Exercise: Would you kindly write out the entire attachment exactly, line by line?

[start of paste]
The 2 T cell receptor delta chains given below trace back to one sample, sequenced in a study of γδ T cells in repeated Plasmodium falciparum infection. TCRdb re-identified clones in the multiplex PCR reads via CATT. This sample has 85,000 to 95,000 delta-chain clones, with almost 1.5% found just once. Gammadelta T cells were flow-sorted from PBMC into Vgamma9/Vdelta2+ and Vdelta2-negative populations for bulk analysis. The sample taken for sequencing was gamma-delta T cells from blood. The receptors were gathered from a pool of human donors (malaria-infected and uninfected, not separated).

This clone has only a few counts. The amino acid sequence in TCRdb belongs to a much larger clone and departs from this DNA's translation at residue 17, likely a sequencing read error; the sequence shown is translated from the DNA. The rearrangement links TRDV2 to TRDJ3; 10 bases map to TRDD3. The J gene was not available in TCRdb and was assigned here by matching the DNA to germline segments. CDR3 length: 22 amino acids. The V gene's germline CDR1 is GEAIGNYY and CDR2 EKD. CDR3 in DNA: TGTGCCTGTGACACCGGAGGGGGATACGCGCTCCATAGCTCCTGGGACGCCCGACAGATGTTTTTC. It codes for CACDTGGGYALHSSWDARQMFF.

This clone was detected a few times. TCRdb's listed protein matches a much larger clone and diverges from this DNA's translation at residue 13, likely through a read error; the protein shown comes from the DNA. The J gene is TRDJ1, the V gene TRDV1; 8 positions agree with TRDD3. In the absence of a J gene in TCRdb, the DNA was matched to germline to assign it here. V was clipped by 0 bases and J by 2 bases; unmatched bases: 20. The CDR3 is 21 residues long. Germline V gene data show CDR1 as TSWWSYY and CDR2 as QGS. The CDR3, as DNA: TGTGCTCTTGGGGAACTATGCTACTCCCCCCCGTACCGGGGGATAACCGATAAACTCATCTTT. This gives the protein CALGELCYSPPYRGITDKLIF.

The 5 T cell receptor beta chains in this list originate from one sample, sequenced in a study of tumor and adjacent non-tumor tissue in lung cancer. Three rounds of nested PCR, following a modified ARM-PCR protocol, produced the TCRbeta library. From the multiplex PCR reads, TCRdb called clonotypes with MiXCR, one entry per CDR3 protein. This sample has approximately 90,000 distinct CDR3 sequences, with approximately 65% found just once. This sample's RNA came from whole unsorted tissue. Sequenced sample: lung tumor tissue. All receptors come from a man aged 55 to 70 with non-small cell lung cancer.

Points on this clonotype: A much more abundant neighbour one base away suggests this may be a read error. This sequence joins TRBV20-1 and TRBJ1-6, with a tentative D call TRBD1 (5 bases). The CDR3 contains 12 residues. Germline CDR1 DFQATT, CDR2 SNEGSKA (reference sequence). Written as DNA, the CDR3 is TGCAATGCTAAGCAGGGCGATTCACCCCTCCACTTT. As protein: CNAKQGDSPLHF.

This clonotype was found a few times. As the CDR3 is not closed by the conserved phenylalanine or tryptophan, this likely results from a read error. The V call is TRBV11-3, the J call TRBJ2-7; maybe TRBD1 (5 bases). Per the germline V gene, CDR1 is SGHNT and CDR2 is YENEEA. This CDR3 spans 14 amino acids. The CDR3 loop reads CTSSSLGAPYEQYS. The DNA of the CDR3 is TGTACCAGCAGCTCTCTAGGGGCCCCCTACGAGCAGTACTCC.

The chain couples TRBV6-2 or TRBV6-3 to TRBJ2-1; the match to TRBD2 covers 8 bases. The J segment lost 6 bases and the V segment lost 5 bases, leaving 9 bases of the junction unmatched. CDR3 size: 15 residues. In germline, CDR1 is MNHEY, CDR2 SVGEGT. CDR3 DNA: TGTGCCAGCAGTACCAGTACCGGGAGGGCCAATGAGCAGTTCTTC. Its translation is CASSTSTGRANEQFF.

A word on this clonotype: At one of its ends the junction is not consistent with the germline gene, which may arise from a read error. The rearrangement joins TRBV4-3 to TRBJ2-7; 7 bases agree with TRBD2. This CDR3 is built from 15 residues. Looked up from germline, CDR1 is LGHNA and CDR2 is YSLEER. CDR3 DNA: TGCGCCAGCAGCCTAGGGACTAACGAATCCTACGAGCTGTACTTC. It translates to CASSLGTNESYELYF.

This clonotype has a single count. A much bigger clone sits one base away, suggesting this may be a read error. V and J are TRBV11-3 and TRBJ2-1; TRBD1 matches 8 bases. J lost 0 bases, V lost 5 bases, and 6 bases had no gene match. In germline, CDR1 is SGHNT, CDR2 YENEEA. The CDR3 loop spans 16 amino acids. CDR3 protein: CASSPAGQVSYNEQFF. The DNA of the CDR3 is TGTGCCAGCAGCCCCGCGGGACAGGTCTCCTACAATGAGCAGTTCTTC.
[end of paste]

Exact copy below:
The 2 T cell receptor delta chains given below trace back to one sample, sequenced in a study of γδ T cells in repeated Plasmodium falciparum infection. TCRdb re-identified clones in the multiplex PCR reads via CATT. This sample has 85,000 to 95,000 delta-chain clones, with almost 1.5% found just once. Gammadelta T cells were flow-sorted from PBMC into Vgamma9/Vdelta2+ and Vdelta2-negative populations for bulk analysis. The sample taken for sequencing was gamma-delta T cells from blood. The receptors were gathered from a pool of human donors (malaria-infected and uninfected, not separated).

This clone has only a few counts. The amino acid sequence in TCRdb belongs to a much larger clone and departs from this DNA's translation at residue 17, likely a sequencing read error; the sequence shown is translated from the DNA. The rearrangement links TRDV2 to TRDJ3; 10 bases map to TRDD3. The J gene was not available in TCRdb and was assigned here by matching the DNA to germline segments. CDR3 length: 22 amino acids. The V gene's germline CDR1 is GEAIGNYY and CDR2 EKD. CDR3 in DNA: TGTGCCTGTGACACCGGAGGGGGATACGCGCTCCATAGCTCCTGGGACGCCCGACAGATGTTTTTC. It codes for CACDTGGGYALHSSWDARQMFF.

This clone was detected a few times. TCRdb's listed protein matches a much larger clone and diverges from this DNA's translation at residue 13, likely through a read error; the protein shown comes from the DNA. The J gene is TRDJ1, the V gene TRDV1; 8 positions agree with TRDD3. In the absence of a J gene in TCRdb, the DNA was matched to germline to assign it here. V was clipped by 0 bases and J by 2 bases; unmatched bases: 20. The CDR3 is 21 residues long. Germline V gene data show CDR1 as TSWWSYY and CDR2 as QGS. The CDR3, as DNA: TGTGCTCTTGGGGAACTATGCTACTCCCCCCCGTACCGGGGGATAACCGATAAACTCATCTTT. This gives the protein CALGELCYSPPYRGITDKLIF.

The 5 T cell receptor beta chains in this list originate from one sample, sequenced in a study of tumor and adjacent non-tumor tissue in lung cancer. Three rounds of nested PCR, following a modified ARM-PCR protocol, produced the TCRbeta library. From the multiplex PCR reads, TCRdb called clonotypes with MiXCR, one entry per CDR3 protein. This sample has approximately 90,000 distinct CDR3 sequences, with approximately 65% found just once. This sample's RNA came from whole unsorted tissue. Sequenced sample: lung tumor tissue. All receptors come from a man aged 55 to 70 with non-small cell lung cancer.

Points on this clonotype: A much more abundant neighbour one base away suggests this may be a read error. This sequence joins TRBV20-1 and TRBJ1-6, with a tentative D call TRBD1 (5 bases). The CDR3 contains 12 residues. Germline CDR1 DFQATT, CDR2 SNEGSKA (reference sequence). Written as DNA, the CDR3 is TGCAATGCTAAGCAGGGCGATTCACCCCTCCACTTT. As protein: CNAKQGDSPLHF.

This clonotype was found a few times. As the CDR3 is not closed by the conserved phenylalanine or tryptophan, this likely results from a read error. The V call is TRBV11-3, the J call TRBJ2-7; maybe TRBD1 (5 bases). Per the germline V gene, CDR1 is SGHNT and CDR2 is YENEEA. This CDR3 spans 14 amino acids. The CDR3 loop reads CTSSSLGAPYEQYS. The DNA of the CDR3 is TGTACCAGCAGCTCTCTAGGGGCCCCCTACGAGCAGTACTCC.

The chain couples TRBV6-2 or TRBV6-3 to TRBJ2-1; the match to TRBD2 covers 8 bases. The J segment lost 6 bases and the V segment lost 5 bases, leaving 9 bases of the junction unmatched. CDR3 size: 15 residues. In germline, CDR1 is MNHEY, CDR2 SVGEGT. CDR3 DNA: TGTGCCAGCAGTACCAGTACCGGGAGGGCCAATGAGCAGTTCTTC. Its translation is CASSTSTGRANEQFF.

A word on this clonotype: At one of its ends the junction is not consistent with the germline gene, which may arise from a read error. The rearrangement joins TRBV4-3 to TRBJ2-7; 7 bases agree with TRBD2. This CDR3 is built from 15 residues. Looked up from germline, CDR1 is LGHNA and CDR2 is YSLEER. CDR3 DNA: TGCGCCAGCAGCCTAGGGACTAACGAATCCTACGAGCTGTACTTC. It translates to CASSLGTNESYELYF.

This clonotype has a single count. A much bigger clone sits one base away, suggesting this may be a read error. V and J are TRBV11-3 and TRBJ2-1; TRBD1 matches 8 bases. J lost 0 bases, V lost 5 bases, and 6 bases had no gene match. In germline, CDR1 is SGHNT, CDR2 YENEEA. The CDR3 loop spans 16 amino acids. CDR3 protein: CASSPAGQVSYNEQFF. The DNA of the CDR3 is TGTGCCAGCAGCCCCGCGGGACAGGTCTCCTACAATGAGCAGTTCTTC.